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Added circuitry

A project log for Unity Candle

Taking the idea of a unity candle to the next level

QuinnQuinn 05/28/2014 at 12:290 Comments

The added circuitry is reasonably simple, mostly just a bunch of IO with lots of protection. Features were put in place to protect against damage due to electrical spikes or static discharge. This is especially important given that in this application, I expect to have 50ft of wiring connected to some of the IOs, and wanted to be able to support larger lengths.


Six of the arduino lines run past 5V zener transient voltage surpressors. I am using 1PMT5 devices because I had a bunch scavenged from another board, and they are really good devices, if not the most convenient package. Past these, they run to the base inputs of a darlington open collector driver chip, an MC1413, again used because I had a couple on hand scavenged from something else. The collector pins run to the DB-15(bottom in schematic). These will serve as the primary outputs for driving relays, etc. The open collector choice was intentional as it means the different outputs can be pulled to different voltages depending on the need.(ie, could use 5V, 12V relays or other loads) 4 of these are on PWM pins in case that feature is ever desired.

Three of the arduino lines are connected to 4N27 opto isolators to serve as the primary inputs. Given the high isolation already afforded by these, I didn't bother with the TVS's. The other side of the opto's have the led anode connected via resistor to the power input, and the cathode to the DB15. This allows the external input to simply switch this pin to ground to activate the input. The resistor is a 430ohm, 1/2W, chosen to allow functioning within specs of the opto, for the entire 8-20V power input range.(at 8V, this is 13mA minimum, and at 20V is 32mA.

The UART pins of the 32u4 are wired to the philips uart to communicate with the keypad and lcd.

Two pins were wired to the RS232 level converter. Pins chosen to have the pin change interrupt capability on the RX. This will allow a software UART to run on the arduino out the connector on the bottom of the controller if ever desired.

The I2C lines(D2/3) were wired past 5V TVS's, through 33ohm resistors and to the DB15 as a possible expansion for the future. The resistors will have negligible affect on the slow edge rate I2C, and better allow for any possible surge dissipation. No pullup was added to allow 3.3 or 5V operation supplied by the slave device(s).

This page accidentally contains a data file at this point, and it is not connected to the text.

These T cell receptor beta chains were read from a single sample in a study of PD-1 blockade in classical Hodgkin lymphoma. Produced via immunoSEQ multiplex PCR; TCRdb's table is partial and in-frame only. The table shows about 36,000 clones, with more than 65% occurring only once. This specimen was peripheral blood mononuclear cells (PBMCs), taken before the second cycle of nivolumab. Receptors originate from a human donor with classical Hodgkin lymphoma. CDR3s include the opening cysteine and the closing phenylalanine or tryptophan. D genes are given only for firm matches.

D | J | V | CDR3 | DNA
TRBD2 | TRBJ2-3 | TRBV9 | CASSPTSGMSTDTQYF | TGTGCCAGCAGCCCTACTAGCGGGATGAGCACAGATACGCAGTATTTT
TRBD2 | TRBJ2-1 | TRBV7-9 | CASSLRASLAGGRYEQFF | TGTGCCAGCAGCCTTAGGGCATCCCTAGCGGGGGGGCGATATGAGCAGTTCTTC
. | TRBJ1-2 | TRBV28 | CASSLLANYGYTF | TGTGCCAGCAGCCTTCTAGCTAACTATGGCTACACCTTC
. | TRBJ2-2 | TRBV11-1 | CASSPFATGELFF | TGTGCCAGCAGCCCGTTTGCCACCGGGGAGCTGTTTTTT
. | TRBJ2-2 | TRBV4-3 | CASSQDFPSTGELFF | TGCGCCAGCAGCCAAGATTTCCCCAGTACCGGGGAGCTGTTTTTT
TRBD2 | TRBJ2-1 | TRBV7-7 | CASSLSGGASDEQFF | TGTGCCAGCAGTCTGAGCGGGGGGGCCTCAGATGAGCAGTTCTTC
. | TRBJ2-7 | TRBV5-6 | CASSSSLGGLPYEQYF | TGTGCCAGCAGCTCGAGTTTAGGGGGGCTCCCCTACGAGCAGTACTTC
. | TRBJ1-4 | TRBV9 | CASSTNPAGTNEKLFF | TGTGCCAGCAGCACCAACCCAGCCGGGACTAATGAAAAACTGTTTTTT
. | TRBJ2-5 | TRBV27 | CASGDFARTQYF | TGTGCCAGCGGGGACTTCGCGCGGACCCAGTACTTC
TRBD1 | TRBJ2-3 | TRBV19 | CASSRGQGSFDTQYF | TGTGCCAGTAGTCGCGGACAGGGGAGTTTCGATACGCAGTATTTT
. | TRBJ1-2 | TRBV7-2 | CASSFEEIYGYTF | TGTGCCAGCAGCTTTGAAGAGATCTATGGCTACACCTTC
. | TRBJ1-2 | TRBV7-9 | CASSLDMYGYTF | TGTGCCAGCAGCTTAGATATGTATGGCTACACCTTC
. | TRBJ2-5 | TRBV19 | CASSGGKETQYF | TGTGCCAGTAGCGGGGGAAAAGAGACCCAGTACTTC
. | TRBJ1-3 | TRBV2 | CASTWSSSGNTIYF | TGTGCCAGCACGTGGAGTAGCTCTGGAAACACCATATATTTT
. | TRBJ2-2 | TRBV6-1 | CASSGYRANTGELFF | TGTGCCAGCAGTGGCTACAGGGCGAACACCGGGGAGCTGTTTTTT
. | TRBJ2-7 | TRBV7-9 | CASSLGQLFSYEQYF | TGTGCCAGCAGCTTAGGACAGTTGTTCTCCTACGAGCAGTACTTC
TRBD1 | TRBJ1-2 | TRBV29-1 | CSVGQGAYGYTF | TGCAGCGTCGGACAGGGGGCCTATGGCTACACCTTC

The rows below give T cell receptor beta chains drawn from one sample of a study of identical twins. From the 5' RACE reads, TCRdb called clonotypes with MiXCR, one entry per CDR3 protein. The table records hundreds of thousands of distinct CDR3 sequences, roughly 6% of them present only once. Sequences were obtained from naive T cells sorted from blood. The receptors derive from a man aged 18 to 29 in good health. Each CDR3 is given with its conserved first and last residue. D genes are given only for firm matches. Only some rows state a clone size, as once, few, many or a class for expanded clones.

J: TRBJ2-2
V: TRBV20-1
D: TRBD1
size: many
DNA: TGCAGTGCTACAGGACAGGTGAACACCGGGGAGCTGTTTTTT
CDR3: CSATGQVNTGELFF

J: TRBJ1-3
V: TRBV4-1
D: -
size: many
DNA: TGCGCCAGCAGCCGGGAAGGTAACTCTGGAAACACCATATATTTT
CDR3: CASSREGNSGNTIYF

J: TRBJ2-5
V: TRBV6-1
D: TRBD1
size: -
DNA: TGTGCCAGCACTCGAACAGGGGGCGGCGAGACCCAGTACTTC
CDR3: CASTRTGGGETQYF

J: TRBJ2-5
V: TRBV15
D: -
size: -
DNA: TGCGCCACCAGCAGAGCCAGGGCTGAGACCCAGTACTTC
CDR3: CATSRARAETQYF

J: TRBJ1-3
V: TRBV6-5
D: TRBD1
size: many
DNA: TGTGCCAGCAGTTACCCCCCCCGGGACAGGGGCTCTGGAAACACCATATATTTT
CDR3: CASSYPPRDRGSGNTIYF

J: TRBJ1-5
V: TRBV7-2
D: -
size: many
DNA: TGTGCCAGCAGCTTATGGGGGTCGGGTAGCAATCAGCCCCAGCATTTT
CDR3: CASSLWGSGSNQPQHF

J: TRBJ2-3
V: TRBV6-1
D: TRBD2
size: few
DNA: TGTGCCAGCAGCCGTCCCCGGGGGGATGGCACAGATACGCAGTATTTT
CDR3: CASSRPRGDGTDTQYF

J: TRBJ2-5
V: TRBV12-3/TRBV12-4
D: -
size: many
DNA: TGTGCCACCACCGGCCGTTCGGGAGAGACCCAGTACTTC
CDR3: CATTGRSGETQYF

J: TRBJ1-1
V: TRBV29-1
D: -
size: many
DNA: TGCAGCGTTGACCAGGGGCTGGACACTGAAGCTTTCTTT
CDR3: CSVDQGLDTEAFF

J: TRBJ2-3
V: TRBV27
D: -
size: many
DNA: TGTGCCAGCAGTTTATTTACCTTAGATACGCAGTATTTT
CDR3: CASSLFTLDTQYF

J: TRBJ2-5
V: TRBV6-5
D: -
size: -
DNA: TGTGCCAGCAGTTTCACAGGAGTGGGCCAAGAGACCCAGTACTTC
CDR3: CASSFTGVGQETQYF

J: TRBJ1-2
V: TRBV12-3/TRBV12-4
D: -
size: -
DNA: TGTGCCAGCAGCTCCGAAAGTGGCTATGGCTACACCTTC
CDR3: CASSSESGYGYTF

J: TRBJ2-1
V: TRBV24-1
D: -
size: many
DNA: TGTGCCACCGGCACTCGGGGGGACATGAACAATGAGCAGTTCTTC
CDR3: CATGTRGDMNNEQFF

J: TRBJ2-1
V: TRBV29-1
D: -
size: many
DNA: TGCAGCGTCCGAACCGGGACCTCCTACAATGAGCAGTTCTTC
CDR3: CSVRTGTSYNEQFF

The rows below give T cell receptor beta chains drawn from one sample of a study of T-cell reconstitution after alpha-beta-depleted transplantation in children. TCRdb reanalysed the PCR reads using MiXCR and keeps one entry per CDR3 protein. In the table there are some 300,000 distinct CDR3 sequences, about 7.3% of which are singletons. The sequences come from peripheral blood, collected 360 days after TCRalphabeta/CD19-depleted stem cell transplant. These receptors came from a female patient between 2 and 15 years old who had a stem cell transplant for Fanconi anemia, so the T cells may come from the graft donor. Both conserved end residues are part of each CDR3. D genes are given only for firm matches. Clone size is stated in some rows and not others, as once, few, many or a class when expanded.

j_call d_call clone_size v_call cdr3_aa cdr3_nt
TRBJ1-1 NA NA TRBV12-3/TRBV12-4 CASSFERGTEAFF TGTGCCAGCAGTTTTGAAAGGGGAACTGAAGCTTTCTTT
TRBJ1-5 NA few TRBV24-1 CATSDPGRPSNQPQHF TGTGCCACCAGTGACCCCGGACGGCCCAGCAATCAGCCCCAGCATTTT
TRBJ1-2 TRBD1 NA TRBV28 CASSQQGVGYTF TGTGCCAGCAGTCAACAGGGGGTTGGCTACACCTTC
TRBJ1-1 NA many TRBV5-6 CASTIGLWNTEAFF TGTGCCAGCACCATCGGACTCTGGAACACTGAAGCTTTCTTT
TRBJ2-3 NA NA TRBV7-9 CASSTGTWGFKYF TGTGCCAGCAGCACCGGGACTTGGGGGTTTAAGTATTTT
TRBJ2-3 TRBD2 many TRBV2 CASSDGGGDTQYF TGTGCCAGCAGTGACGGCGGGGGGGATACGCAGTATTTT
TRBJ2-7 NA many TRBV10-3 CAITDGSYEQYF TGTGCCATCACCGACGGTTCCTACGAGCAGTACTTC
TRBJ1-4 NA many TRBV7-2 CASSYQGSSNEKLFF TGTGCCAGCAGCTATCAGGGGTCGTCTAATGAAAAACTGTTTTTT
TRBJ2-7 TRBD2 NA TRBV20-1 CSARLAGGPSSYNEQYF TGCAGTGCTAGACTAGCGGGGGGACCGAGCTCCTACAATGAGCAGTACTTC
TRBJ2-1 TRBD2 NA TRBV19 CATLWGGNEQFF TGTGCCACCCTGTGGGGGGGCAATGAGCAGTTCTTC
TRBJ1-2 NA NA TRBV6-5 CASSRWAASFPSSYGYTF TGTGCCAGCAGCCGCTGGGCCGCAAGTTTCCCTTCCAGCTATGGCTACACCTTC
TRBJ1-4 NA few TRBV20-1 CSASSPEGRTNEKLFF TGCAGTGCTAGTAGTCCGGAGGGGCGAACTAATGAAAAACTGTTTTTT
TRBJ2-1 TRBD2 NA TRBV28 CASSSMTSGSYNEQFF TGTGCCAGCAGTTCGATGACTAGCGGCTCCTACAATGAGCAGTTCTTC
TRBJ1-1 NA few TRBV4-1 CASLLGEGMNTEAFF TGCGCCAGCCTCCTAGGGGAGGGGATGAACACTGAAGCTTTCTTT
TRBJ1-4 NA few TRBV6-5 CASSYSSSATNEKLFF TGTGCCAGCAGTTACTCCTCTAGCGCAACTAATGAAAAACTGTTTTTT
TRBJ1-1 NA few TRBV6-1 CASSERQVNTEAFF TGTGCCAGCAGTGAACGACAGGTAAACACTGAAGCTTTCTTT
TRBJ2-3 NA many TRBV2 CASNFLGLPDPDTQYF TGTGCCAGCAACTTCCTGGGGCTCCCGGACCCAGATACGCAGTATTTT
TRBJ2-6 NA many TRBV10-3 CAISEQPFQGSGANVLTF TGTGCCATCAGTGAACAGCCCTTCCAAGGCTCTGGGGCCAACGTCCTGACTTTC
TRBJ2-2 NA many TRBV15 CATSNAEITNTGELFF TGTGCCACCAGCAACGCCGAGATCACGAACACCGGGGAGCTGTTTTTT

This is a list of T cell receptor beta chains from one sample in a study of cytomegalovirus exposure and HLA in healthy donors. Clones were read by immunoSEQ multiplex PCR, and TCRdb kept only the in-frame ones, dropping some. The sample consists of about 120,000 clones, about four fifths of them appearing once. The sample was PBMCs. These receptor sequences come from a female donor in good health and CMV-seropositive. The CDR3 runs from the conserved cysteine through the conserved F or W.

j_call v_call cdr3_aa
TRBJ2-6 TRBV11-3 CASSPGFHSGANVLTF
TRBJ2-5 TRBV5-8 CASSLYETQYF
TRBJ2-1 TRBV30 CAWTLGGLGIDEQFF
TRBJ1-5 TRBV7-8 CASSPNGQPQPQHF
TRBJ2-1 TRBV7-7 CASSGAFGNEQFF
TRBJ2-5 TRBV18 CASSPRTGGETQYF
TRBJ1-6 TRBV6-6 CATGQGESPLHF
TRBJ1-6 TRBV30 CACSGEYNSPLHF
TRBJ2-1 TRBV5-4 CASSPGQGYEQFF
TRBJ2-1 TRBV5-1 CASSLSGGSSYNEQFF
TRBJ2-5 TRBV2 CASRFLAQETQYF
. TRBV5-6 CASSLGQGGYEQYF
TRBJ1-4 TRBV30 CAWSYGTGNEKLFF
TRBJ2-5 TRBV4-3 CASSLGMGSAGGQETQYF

One PWM output is wired past a 5V TVS, and through a 0.1uF ceramic capacitor. This feeds into the hand paddle board. The paddle already had an output of the philips microcontroller feeding through a capacitor into a FET which drives the speaker. The output of my capacitor will also be tied into the FET gate, which will allow either microcontroller to drive it. The purpose of the zener is to take positive and negative spikes which will result from this arrangement. It is a bit redundant because the 32u4 already has protection diodes on it's ports, but better safe than sorry.

Two pins connect to the installed arm/firing buttons, and two more wire to the LEDs built into those buttons.

One of the analog inputs is wired past a 5V TVS, through a 33ohm resistor, and to the DB15, again as a possible future expansion.

I took care to not create conflicts with the SPI port, leaving MOSI and SS unconnected and MISO and SCK only connected to the pushbuttons. As the pushbuttons are NO, as long as the buttons are released, the SPI port can still be used for programming the 32u4.

DB15 pinout was chosen to provide 2 grounds, with the analog signal between. It and the I2C channels are also separated from the darlington outputs and opto inputs by the power line, also for a bit of shielding.

A 2x5 header(center right in schematics) was mounted to create a removable connection to the original circuit board in the controller. A 1x3 header was placed to relocate the speaker connector as the original location on the original board took up too much height and prevented my board from fitting.
I used mostly surface mount parts because I find them so much easier to fit into projects, and they really are not much harder to use. Especially resistors, with the common 0402-0805 sizes easily bridging between two 0.1" spaced pads, taking up practically no additional space, unlike leaded resistors. This was also very useful here as the back of the circuit board needed to remain completely flat to fit into the case, which only had a thin space for me to work in. Everything is topside placed and wired.

A ribbon cable segment was wired into the appropriate points on the backside of the original controller, with a 2x5 conector to mate with the new board. Here are both boards, mounted in both halves of the case, ready to be closed up.


I also added a local decoupling cap on the original controller board at the input, at the input of the DB15 connector(after protection diode), as well as a pair of large capacitors on the right which serve as a quick hold up in case of momentary power loss.

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